Carl Crawford activated from disabled list; will return as a bench player

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Carl Crawford was the Dodgers’ primary left fielder prior to landing on the disabled list in late May with a left ankle sprain, but now he’s a really expensive bench player.

The Dodgers have officially activated Crawford from the disabled list for tonight’s game against Padres. However, now that Matt Kemp has taken over as the regular left fielder, Dodgers manager Don Mattingly doesn’t plan on making any changes with his lineup. This means that Kemp, Andre Ethier, and Yasiel Puig will remain the regular outfield alignment on most days.

Crawford, 32, was batting .267/.293/.400 with four home runs, 18 RBI, and nine stolen bases over 44 games prior to the injury. He’s still owed around $10 million for the remainder of this season, $20.25 million in 2015, $20.75 million in 2016, and $21 million in 2017.

Phillies sign Henderson Alvarez to a minor league deal

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Jon Heyman of FanRag Sports reports that the Phillies signed pitcher Henderson Alvarez to a minor league deal. If he is added to the major league roster, he’ll earn $750,000 prorated.

Alvarez is still only 27 years old but hasn’t pitched in the majors since 2015 due to shoulder issues. He signed with the Long Island Ducks last month, making seven starts and posting a 3.94 ERA with a 13/14 K/BB ratio in 32 innings.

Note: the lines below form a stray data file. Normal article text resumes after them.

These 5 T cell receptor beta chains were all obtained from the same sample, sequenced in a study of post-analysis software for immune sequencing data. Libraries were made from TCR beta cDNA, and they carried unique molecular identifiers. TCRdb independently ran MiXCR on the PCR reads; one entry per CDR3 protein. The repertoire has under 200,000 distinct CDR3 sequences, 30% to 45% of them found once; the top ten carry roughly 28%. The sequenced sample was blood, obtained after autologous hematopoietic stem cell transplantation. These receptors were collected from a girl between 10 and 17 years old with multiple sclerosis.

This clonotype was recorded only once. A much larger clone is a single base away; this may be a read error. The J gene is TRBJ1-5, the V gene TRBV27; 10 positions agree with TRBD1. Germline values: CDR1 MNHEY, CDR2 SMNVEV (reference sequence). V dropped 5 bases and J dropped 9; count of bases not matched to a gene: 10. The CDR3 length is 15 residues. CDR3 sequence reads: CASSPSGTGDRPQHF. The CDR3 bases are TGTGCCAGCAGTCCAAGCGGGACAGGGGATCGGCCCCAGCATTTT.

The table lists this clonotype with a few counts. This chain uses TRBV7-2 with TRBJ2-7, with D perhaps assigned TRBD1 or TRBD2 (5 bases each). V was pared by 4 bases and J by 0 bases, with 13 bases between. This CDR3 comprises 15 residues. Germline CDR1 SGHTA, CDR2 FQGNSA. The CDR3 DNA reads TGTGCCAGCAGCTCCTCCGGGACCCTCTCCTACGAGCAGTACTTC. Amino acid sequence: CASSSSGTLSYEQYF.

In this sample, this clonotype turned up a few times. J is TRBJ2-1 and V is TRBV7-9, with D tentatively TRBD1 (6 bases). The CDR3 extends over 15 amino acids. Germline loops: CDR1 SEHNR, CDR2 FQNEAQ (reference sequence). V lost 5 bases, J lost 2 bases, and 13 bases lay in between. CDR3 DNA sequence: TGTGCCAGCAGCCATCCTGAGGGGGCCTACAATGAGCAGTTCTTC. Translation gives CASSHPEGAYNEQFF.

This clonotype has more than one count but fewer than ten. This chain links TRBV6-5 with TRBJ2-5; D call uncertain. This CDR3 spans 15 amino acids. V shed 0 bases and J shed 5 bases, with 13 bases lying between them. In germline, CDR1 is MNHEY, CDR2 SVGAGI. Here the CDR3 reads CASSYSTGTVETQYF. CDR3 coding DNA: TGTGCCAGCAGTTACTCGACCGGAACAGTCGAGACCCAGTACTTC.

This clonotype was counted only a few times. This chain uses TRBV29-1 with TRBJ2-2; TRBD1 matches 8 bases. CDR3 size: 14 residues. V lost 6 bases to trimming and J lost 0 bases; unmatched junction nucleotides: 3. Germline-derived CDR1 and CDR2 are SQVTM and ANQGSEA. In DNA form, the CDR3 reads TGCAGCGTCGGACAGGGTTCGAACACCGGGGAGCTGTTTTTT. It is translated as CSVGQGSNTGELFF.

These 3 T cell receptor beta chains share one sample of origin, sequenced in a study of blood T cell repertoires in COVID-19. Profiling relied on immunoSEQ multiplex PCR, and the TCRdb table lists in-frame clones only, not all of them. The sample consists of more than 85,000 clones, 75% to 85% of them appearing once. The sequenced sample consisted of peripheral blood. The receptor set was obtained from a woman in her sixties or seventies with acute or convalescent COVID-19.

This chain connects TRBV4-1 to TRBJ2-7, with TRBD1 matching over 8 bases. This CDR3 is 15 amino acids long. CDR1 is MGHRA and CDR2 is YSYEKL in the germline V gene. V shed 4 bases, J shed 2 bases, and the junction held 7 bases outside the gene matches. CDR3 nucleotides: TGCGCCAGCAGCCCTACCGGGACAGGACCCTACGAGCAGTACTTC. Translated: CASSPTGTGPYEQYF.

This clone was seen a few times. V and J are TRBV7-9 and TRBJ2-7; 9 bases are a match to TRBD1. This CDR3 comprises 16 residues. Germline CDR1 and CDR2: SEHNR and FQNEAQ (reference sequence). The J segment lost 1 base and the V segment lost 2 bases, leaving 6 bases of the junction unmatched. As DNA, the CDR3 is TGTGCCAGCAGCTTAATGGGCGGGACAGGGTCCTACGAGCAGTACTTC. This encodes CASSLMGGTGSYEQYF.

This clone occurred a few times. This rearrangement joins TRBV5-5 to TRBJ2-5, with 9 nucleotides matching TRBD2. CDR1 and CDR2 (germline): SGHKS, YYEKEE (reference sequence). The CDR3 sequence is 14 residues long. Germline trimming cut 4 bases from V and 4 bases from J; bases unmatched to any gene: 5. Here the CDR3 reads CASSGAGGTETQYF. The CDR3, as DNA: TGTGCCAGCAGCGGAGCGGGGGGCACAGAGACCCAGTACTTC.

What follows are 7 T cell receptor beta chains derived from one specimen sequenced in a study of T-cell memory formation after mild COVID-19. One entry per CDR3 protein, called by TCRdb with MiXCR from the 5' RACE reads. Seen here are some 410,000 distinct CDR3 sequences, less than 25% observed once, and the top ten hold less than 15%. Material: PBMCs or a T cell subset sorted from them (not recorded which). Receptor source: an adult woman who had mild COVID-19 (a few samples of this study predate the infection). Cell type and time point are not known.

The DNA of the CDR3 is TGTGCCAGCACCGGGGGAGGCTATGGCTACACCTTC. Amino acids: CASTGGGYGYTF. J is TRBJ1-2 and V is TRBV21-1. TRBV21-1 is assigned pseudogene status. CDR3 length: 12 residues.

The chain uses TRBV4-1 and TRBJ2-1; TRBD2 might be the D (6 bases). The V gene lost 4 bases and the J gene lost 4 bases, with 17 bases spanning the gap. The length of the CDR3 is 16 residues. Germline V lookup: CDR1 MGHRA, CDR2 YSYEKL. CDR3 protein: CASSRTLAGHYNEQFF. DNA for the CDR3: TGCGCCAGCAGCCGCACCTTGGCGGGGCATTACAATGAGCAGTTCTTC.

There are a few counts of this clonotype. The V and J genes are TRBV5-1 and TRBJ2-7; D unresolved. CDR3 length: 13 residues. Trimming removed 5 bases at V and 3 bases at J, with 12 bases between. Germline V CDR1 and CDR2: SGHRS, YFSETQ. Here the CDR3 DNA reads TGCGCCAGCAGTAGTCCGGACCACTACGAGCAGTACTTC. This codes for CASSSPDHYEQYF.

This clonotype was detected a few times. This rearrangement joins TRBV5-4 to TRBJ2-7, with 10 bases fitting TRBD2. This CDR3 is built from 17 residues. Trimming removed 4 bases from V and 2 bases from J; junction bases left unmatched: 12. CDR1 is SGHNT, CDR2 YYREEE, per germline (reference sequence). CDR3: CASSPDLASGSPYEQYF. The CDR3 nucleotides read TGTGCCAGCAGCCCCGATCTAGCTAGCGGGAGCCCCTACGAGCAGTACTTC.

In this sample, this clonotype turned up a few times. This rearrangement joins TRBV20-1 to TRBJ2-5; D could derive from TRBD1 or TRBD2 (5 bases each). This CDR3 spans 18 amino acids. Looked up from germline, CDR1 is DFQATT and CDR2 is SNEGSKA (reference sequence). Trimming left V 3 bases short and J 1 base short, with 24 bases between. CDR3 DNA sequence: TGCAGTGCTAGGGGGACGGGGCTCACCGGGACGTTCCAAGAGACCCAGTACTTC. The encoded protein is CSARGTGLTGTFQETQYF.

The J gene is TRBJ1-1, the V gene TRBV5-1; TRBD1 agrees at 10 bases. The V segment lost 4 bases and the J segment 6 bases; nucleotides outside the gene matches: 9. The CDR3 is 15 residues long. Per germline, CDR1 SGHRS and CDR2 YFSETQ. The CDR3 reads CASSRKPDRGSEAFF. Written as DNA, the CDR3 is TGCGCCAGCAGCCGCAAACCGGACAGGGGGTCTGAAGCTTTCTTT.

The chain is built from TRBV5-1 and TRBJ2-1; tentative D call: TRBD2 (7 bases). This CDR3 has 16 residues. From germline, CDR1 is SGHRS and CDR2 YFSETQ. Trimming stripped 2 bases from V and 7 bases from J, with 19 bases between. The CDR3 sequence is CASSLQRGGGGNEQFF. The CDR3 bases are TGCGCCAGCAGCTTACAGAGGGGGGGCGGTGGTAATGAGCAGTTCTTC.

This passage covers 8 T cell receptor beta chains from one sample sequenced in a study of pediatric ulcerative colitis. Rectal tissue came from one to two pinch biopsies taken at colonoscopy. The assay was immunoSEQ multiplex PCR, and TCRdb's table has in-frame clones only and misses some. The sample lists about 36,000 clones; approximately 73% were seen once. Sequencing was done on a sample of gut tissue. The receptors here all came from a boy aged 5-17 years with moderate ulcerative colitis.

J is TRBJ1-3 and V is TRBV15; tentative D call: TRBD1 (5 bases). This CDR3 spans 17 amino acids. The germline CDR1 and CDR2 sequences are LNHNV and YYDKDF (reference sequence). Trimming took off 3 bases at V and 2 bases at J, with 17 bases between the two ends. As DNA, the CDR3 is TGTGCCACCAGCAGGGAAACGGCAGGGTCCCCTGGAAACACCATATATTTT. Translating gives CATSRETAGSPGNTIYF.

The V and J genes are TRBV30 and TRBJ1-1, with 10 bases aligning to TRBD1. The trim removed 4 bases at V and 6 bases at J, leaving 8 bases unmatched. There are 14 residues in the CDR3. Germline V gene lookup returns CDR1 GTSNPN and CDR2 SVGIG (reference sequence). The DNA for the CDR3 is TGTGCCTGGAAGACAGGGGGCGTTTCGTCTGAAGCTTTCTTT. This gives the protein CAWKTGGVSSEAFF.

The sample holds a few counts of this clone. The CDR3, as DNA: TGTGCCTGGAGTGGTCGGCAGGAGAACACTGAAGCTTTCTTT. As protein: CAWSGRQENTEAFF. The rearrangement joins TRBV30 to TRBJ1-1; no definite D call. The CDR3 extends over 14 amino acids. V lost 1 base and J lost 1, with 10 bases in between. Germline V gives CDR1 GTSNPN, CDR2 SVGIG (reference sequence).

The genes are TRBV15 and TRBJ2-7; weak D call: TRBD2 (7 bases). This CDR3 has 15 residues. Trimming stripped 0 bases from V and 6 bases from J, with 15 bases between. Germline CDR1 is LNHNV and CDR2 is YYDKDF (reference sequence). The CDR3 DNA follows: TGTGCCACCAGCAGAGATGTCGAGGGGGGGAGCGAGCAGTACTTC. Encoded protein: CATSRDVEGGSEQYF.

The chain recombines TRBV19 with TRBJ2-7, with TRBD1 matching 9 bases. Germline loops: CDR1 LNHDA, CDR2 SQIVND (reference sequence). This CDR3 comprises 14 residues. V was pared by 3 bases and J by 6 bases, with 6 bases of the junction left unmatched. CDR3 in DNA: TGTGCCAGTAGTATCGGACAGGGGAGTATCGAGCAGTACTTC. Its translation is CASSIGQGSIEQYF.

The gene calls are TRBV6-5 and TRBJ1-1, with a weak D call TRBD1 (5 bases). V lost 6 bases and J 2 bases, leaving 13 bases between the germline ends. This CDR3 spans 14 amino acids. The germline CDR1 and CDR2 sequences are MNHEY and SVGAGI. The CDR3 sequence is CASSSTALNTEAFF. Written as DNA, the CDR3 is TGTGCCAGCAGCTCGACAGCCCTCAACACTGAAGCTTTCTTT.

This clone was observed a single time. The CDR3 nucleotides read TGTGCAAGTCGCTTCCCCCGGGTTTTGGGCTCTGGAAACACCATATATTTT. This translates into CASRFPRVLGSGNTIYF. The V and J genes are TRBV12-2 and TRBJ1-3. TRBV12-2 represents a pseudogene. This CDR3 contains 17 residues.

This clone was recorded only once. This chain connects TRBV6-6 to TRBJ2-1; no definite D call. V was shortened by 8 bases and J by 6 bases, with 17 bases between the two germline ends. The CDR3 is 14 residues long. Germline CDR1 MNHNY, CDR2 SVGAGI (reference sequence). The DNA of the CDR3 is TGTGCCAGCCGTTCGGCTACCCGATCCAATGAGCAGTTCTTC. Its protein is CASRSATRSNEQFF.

The Phillies learned that Vince Velasquez will undergo season-ending surgery and also placed Zach Eflin on the 10-day disabled list, so the club is just looking for pitching depth to help take them through the end of the season. Any innings that Alvarez is able to handle will be considered a bonus.

David Wright is going to play in a real game tonight

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Mets third baseman David Wright will begin a minor league rehab assignment Tuesday with High-A St. Lucie. He’ll be the DH.

Wright has been sidelined since May of 2016, first with a cervical disc herniation and, more recently, a shoulder impingement. He has appeared in just 75 games since his last full season in 2014. Wright is under contract through 2020 and is owed $47 million after this year. For now insurance is picking up a large portion of that.

It’s possible he’ll make a return to the Mets before the season out as the competitive portion of their year is basically over and giving him a chance to see big league pitching before he begins what one hopes is a normal offseason might be a good confidence boost. What meaningful role he ever plays in the big leagues again, however, is decidedly up in the air.